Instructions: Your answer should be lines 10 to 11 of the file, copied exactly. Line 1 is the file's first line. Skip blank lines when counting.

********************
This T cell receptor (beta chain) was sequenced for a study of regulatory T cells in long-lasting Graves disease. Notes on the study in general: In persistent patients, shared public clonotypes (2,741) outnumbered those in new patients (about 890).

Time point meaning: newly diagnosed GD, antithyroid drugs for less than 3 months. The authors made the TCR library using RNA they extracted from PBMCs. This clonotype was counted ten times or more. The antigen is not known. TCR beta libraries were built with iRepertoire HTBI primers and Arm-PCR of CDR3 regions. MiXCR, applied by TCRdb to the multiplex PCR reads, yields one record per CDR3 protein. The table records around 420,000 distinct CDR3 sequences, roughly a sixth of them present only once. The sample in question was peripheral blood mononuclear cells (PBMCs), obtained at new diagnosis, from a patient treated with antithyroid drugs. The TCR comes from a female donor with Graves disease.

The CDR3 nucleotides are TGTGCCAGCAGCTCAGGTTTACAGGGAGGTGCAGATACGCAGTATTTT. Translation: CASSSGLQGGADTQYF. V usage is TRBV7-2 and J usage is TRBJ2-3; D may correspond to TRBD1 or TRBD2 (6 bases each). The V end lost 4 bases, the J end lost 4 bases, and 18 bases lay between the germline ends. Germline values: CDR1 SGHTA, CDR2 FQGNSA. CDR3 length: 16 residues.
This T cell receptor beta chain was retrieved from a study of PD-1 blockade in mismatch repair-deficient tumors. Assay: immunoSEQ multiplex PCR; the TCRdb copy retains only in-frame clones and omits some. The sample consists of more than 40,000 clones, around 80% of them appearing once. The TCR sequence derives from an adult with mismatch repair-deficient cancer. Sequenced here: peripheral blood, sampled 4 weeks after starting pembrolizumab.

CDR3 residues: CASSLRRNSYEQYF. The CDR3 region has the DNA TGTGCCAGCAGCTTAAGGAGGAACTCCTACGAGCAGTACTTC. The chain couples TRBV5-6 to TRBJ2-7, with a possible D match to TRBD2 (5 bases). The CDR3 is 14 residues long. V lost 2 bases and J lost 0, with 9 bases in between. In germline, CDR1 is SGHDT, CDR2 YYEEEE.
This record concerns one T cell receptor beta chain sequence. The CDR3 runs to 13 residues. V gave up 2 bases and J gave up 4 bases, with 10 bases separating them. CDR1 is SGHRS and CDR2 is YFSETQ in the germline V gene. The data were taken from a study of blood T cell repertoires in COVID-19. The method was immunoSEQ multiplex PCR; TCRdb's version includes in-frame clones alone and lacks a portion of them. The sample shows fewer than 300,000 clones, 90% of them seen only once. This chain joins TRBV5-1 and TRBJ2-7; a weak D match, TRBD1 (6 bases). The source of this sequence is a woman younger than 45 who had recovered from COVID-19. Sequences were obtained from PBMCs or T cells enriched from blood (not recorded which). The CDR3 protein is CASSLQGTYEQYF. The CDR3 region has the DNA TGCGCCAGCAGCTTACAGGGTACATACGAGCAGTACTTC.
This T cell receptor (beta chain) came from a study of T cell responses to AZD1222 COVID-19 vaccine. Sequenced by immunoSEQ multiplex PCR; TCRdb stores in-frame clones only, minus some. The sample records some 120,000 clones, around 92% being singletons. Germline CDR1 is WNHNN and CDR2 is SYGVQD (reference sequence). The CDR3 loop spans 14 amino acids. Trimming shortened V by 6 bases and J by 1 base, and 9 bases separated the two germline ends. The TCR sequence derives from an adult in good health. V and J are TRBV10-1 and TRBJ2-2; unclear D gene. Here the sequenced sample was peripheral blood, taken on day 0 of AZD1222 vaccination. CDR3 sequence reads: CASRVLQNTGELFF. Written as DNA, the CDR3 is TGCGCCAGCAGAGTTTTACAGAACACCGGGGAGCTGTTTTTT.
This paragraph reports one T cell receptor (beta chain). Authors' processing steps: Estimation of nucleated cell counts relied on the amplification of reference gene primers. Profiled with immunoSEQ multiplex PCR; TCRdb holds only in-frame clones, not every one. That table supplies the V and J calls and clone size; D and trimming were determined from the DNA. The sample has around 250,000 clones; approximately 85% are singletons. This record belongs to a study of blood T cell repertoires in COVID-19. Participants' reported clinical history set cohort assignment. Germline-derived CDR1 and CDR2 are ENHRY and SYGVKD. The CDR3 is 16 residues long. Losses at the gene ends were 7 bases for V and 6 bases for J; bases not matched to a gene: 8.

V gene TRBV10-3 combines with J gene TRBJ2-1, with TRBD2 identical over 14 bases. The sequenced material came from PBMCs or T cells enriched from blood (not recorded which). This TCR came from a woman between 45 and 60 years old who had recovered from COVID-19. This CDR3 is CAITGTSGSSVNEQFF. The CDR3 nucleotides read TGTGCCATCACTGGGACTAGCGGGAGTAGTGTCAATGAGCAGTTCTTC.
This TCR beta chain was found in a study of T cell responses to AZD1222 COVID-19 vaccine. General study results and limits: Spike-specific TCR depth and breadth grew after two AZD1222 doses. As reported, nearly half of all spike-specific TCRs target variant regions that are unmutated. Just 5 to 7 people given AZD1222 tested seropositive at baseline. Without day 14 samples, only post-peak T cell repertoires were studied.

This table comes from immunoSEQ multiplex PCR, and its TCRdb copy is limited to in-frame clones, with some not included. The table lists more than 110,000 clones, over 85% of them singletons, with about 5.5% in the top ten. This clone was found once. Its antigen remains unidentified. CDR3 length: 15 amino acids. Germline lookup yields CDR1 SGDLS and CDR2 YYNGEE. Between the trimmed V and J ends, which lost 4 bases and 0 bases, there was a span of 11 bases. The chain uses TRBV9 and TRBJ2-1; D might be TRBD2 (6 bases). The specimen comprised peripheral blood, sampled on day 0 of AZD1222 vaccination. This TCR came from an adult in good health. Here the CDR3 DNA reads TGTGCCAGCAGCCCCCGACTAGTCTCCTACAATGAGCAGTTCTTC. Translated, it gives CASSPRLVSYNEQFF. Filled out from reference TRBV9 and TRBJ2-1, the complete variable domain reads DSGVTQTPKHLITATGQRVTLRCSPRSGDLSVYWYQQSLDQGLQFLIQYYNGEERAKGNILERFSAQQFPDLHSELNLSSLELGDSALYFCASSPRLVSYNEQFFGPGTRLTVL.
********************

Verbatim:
This TCR beta chain was found in a study of T cell responses to AZD1222 COVID-19 vaccine. General study results and limits: Spike-specific TCR depth and breadth grew after two AZD1222 doses. As reported, nearly half of all spike-specific TCRs target variant regions that are unmutated. Just 5 to 7 people given AZD1222 tested seropositive at baseline. Without day 14 samples, only post-peak T cell repertoires were studied.

This table comes from immunoSEQ multiplex PCR, and its TCRdb copy is limited to in-frame clones, with some not included. The table lists more than 110,000 clones, over 85% of them singletons, with about 5.5% in the top ten. This clone was found once. Its antigen remains unidentified. CDR3 length: 15 amino acids. Germline lookup yields CDR1 SGDLS and CDR2 YYNGEE. Between the trimmed V and J ends, which lost 4 bases and 0 bases, there was a span of 11 bases. The chain uses TRBV9 and TRBJ2-1; D might be TRBD2 (6 bases). The specimen comprised peripheral blood, sampled on day 0 of AZD1222 vaccination. This TCR came from an adult in good health. Here the CDR3 DNA reads TGTGCCAGCAGCCCCCGACTAGTCTCCTACAATGAGCAGTTCTTC. Translated, it gives CASSPRLVSYNEQFF. Filled out from reference TRBV9 and TRBJ2-1, the complete variable domain reads DSGVTQTPKHLITATGQRVTLRCSPRSGDLSVYWYQQSLDQGLQFLIQYYNGEERAKGNILERFSAQQFPDLHSELNLSSLELGDSALYFCASSPRLVSYNEQFFGPGTRLTVL.